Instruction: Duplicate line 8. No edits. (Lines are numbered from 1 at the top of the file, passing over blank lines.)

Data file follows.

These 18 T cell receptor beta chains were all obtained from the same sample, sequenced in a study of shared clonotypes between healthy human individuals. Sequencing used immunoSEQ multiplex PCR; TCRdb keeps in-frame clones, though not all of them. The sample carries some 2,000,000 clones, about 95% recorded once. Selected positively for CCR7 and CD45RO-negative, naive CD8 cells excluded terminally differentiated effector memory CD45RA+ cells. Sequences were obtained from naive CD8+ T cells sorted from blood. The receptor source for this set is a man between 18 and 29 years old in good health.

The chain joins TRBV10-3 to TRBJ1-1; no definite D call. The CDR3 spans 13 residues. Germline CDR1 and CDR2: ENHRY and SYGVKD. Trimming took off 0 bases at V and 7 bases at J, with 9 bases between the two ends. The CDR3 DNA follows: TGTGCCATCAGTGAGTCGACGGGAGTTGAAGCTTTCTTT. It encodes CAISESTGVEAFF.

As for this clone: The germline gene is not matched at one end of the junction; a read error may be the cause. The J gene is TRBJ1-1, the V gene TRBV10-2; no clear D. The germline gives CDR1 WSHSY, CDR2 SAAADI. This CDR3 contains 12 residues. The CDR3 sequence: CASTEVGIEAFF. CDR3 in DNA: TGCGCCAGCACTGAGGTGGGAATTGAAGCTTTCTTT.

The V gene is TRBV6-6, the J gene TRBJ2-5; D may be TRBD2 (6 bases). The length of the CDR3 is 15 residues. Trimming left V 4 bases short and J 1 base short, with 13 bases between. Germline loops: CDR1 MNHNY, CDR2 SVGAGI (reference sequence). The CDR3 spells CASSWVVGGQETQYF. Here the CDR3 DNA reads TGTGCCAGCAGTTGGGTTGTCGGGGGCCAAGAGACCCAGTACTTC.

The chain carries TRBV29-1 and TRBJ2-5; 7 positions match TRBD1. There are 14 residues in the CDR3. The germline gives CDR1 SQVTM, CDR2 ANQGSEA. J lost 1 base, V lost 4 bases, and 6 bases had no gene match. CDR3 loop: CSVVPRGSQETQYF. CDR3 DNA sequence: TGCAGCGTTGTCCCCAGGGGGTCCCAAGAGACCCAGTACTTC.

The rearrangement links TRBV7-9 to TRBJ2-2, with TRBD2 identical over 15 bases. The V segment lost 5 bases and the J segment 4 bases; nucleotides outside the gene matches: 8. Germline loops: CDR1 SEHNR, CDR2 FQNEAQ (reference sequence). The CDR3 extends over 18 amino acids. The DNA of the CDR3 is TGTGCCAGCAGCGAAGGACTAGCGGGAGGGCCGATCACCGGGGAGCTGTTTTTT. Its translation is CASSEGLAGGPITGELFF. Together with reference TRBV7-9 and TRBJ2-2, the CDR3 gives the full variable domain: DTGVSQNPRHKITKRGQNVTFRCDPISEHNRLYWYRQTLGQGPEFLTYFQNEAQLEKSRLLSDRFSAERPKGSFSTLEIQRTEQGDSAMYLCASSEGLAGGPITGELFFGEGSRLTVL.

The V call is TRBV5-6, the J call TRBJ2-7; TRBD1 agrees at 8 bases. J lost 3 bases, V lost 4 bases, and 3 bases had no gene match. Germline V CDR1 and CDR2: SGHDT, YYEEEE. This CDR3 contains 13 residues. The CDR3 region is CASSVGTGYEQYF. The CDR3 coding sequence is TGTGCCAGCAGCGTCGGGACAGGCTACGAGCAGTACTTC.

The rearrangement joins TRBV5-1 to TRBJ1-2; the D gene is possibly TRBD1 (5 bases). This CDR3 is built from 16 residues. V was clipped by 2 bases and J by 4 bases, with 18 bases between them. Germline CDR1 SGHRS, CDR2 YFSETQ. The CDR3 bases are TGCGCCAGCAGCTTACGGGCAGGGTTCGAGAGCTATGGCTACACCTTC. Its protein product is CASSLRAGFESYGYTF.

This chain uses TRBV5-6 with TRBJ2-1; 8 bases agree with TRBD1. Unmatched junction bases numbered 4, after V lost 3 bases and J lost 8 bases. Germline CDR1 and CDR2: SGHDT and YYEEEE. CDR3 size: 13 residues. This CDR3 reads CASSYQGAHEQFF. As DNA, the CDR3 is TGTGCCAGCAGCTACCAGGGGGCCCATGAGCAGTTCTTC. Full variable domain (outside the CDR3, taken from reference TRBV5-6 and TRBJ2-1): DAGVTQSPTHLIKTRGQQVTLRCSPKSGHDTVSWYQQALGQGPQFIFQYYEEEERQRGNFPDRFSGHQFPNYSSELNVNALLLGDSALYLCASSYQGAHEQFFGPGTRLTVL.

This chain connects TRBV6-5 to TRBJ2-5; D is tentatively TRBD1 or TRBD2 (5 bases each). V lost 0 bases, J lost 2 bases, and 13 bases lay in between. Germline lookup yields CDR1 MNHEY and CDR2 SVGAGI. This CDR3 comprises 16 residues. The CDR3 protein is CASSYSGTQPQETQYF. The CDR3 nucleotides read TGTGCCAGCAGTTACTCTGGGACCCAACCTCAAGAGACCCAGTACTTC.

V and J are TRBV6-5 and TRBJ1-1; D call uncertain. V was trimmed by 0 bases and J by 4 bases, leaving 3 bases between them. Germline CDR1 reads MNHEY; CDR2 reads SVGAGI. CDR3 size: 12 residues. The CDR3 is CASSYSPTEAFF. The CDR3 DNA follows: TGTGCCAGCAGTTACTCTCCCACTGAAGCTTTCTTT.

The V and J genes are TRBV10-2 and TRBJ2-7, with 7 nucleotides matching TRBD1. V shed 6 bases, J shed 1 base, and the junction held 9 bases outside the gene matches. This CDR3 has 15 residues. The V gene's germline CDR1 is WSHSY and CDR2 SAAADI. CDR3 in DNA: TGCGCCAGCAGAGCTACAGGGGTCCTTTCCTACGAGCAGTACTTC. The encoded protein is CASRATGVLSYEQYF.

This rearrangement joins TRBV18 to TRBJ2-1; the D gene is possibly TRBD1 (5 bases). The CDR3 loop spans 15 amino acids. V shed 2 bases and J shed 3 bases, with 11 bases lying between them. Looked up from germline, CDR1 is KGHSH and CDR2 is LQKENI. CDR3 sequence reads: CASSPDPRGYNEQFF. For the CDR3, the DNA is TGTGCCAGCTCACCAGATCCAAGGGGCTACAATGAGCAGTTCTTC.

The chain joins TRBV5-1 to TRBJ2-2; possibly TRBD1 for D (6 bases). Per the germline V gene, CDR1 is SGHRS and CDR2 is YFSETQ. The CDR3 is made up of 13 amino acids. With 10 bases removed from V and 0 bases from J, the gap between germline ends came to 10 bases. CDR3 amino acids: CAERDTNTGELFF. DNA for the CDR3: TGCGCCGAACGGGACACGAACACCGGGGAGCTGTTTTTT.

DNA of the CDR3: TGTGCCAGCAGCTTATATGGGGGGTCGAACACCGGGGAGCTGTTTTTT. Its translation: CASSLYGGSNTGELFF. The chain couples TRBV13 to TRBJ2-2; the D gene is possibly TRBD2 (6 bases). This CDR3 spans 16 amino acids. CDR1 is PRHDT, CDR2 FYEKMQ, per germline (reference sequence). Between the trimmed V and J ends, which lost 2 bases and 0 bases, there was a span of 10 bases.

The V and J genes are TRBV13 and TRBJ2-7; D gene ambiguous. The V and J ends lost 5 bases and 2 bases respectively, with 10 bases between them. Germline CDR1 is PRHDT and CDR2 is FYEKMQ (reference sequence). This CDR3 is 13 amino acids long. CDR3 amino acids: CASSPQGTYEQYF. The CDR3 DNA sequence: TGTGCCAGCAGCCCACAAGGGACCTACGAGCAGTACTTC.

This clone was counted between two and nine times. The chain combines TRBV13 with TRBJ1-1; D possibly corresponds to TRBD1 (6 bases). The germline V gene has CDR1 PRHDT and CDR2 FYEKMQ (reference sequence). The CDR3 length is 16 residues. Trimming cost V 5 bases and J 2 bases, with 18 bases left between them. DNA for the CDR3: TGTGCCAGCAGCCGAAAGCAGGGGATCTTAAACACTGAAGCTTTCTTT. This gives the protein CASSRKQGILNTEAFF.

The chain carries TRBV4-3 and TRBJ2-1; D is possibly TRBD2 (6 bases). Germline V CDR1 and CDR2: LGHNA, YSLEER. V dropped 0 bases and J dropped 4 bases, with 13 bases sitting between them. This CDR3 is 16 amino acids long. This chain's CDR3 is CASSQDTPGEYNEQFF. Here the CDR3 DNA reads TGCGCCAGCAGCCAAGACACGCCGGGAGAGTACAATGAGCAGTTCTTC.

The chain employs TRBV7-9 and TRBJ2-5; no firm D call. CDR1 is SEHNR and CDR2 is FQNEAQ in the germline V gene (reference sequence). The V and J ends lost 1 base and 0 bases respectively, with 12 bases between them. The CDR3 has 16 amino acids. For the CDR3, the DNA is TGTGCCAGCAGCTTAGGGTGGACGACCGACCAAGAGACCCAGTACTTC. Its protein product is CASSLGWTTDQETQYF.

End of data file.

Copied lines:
The rearrangement joins TRBV5-1 to TRBJ1-2; the D gene is possibly TRBD1 (5 bases). This CDR3 is built from 16 residues. V was clipped by 2 bases and J by 4 bases, with 18 bases between them. Germline CDR1 SGHRS, CDR2 YFSETQ. The CDR3 bases are TGCGCCAGCAGCTTACGGGCAGGGTTCGAGAGCTATGGCTACACCTTC. Its protein product is CASSLRAGFESYGYTF.